It’s true that what might be considered the “most important” or “best” web performance metrics can vary by industry. For example, a media organization may be interested in tracking Time to Interactive because its site relies on third-party advertising for revenue, while an ecommerce business might want to dig deeper into First Meaningful Paint so it can ensure that customers can quickly take action to purchase an item.
But there is some information that is universal for all websites – and everyone has to start somewhere, right?
Whether you’re new to web performance or you’re an expert working with the business side of your organization to gain buy-in on performance culture, we suggest starting with six specific metrics:
These six metrics were not chosen at random – they work together to give you a snapshot of your site’s performance and overall user experience so you can set a baseline and improve speed and usability.
Time to Interactive
Time to Interactive (TTI) is an interactive metric that measures the time until a page is first expected to be usable and to respond quickly to user input. TTI is one of the new kids on the block in terms of metrics, and it’s only hanging tough on Chrome (for now).
Why track it? Time to Interactive gives you a useful measurement that lets you track how quickly your site is going to be ready when a user wants to take an action. This matters because if users can’t interact with your site, they can’t add items to the cart or implement CTAs – and you’ll lose engagement and/or business.
A more detailed explanation of Time to Interactive can be found here.
First Contentful Paint
First Contentful Paint is a visual metric that measures the time until the browser first renders any content (not to be confused with First Paint, which measures the time until the browser first renders anything). This metric is critical because it tells a site visitor that something is happening and that they’re not just going to be staring at a blank screen.
Why track it? If your site takes too long to reach First Contentful Paint, a user who doesn’t see anything on the screen is likely to bounce in frustration – costing you revenue and/or reputation. After all, some content rendered on the page is better (and more satisfying) than no content at all.
Visually Complete, another visual metric, measures the time until all above-the-fold content has finished rendering. This means you’re measuring when all of the content that the user sees without scrolling has completely rendered.
Why track it? The faster you get to Visually Complete, the faster the site feels – even if there’s still more content to be loaded below the fold. Plus, you can buy yourself more time to load below-the-fold content while the user is consuming the above-the-fold content that was already delivered.
Speed Index is a calculated metric that represents how quickly the page renders above-the-fold content. This visual metric goes hand-in-hand with Visually Complete to give you a picture of both the endpoint of content rendering as well as the journey to get to that endpoint.
Think about it: what feels faster – a steady stream of content loading over four seconds or a blank screen for the first three seconds followed by everything appearing at once? It’s the same timeframe, but it’s a very different experience, and users might get frustrated if they wait too long without seeing something on the screen.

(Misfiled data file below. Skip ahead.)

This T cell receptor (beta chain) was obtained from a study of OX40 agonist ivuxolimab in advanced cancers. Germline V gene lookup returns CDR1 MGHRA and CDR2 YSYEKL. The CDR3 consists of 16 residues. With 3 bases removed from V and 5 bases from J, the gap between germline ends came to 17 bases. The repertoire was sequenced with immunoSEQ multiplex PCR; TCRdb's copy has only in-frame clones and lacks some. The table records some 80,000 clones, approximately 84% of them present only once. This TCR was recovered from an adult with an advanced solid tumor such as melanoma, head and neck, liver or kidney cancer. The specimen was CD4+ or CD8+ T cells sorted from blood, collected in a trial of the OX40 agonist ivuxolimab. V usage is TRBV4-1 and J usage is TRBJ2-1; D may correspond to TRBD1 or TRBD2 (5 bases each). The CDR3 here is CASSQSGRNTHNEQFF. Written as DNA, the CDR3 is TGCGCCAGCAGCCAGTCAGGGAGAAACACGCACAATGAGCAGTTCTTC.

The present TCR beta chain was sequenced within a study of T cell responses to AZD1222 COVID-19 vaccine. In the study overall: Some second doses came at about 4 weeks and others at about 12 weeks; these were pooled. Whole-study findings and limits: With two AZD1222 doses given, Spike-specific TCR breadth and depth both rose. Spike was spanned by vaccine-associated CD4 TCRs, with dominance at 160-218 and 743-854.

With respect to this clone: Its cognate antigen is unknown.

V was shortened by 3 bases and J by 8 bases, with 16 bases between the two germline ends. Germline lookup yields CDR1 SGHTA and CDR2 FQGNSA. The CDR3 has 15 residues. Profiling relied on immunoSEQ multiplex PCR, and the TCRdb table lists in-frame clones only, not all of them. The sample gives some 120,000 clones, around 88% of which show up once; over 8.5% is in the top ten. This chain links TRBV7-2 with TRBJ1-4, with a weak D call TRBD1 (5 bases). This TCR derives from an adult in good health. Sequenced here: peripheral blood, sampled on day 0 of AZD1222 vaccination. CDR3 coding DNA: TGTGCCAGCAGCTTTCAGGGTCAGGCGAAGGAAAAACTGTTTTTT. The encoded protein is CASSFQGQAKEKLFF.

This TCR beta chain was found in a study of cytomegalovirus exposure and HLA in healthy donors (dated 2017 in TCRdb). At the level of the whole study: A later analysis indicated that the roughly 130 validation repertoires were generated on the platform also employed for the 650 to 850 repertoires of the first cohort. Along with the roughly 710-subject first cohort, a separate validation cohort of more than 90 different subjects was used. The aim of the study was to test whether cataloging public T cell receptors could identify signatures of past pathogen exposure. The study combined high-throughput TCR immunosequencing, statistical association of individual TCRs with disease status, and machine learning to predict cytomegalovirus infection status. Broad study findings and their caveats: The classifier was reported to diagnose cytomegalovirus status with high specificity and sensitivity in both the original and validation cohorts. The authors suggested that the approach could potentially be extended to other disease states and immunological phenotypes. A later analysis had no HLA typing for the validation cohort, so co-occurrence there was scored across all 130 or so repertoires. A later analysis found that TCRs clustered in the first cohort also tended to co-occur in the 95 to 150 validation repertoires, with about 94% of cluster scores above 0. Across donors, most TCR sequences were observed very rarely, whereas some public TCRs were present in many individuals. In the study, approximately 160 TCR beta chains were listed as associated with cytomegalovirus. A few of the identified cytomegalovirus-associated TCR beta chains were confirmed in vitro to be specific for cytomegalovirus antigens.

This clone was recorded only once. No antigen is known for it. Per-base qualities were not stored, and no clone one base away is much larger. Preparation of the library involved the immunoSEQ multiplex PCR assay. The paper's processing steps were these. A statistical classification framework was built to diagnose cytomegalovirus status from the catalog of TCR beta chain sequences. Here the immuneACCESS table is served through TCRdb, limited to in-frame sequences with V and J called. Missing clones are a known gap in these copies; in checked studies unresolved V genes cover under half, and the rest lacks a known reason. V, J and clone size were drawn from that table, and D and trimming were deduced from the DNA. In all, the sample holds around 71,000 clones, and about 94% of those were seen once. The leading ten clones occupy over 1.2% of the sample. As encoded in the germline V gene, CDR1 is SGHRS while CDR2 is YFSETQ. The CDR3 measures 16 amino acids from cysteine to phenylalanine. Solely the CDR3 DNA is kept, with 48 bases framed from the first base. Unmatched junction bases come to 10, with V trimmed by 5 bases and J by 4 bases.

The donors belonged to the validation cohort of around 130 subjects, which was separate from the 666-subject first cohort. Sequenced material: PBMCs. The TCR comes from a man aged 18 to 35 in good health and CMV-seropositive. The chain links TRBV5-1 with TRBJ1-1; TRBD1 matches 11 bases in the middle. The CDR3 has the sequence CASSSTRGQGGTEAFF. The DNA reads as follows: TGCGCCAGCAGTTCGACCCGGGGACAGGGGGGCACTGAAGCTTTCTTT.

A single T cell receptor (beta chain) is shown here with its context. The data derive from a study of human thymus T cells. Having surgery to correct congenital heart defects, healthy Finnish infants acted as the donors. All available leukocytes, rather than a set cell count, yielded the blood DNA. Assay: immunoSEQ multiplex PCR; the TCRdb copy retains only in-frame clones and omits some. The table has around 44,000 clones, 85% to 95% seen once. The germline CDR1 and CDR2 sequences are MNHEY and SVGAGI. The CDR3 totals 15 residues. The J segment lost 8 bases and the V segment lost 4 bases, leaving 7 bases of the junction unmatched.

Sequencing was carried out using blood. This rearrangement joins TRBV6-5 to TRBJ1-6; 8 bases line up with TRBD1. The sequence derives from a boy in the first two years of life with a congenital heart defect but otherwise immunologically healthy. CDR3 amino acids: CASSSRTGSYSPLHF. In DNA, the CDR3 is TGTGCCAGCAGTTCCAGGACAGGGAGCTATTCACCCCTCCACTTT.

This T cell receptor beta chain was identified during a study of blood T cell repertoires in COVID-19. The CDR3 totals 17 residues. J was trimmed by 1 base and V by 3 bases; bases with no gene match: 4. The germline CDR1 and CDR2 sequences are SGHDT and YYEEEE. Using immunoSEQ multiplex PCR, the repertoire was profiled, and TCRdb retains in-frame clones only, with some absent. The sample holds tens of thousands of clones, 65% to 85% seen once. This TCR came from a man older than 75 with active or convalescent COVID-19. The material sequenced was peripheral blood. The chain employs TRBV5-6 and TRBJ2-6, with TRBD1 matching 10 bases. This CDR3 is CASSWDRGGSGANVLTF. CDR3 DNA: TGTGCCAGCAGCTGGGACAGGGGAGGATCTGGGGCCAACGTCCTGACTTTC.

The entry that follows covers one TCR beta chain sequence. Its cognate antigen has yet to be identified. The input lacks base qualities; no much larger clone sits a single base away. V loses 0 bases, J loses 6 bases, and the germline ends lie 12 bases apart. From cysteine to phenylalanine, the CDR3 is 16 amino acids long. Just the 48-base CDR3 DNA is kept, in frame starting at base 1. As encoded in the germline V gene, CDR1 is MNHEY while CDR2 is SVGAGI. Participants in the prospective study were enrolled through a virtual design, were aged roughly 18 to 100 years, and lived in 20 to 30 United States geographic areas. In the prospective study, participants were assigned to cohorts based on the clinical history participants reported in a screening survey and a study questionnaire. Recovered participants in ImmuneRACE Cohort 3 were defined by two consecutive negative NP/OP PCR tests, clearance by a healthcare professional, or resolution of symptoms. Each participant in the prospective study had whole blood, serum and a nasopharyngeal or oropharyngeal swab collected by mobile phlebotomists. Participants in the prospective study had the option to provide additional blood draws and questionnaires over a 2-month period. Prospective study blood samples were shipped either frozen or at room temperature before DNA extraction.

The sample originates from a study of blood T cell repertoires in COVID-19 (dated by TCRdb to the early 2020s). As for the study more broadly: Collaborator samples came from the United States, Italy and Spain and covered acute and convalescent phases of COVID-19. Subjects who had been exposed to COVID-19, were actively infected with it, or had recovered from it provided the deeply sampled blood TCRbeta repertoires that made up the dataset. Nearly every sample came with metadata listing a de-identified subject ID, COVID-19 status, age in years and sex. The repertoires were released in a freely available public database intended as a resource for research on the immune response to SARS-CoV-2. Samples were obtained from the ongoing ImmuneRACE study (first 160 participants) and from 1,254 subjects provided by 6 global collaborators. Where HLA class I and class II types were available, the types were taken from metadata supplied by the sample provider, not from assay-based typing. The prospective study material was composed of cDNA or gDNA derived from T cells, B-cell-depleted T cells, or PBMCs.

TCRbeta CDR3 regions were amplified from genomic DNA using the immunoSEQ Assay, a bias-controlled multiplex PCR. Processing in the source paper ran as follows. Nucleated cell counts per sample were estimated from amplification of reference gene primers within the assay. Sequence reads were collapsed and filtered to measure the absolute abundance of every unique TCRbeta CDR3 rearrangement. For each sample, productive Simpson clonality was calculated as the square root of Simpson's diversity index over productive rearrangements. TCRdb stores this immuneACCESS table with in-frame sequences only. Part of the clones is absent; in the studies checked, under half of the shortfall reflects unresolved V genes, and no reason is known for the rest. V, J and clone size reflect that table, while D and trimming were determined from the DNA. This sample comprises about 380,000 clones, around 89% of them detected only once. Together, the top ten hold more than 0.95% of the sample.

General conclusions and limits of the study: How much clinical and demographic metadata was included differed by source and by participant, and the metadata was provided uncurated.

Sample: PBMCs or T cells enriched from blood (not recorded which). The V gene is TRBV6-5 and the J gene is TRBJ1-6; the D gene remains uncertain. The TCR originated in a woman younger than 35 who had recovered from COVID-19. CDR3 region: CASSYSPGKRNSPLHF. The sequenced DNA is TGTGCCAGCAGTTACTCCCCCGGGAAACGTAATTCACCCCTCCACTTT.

Why track it? Speed Index describes the rate at which content appears, so tracking it helps to ensure that content is loading quickly for users. This provides insight into the speed at which content is displayed and can help identify good vs. bad user experiences.
A more detailed explanation of Speed Index can be found here.
Time to First Byte
Time to First Byte (TTFB) measures the time from the start of the first request from a browser until receipt of the first byte of the first non-redirect request (meaning a byte from your final destination, even if there are redirects happening along the way). Fundamentally, this gives you insight into how quickly someone can reach the backend server, and how quickly the server can generate and start sending back the base HTML page.
Why track it? TTFB gives you insights into where the backend server is slow (meaning you may have unoptimized backend code or an unoptimized database), and whether your site is geographically distributed so it can promptly respond to a global audience.
Total Content Size
Total Content Size is as simple and straightforward as you might think. Unlike the other five web performance metrics noted above, which relate to time, this one is all about size – the total original size of all of your site’s content over time. (You can, if you like, dig a little deeper into the size of first-party content vs. third-party when monitoring this metric.)
Why track it? Total Content Size is an easy, high-level way to see the size of a website. Typically, larger sites take longer to download.
While the metrics you’ll want to track closely will vary by your industry, these six metrics – Time to Interactive, First Contentful Paint, Visually Complete, Speed Index, Time to First Byte, and Total Content Size – work together to give you a high-level overview of performance data. You can use this information to set a baseline of your site’s performance, which opens multiple doors for you.
For example, you can benchmark your site against your competitors, then share this competitive information with stakeholders to gain their buy-in on the importance of web performance. You can also optimize your site, then use the baseline you’ve established to run apples-to-apples comparisons over time to highlight changes (and gains) made with each iteration.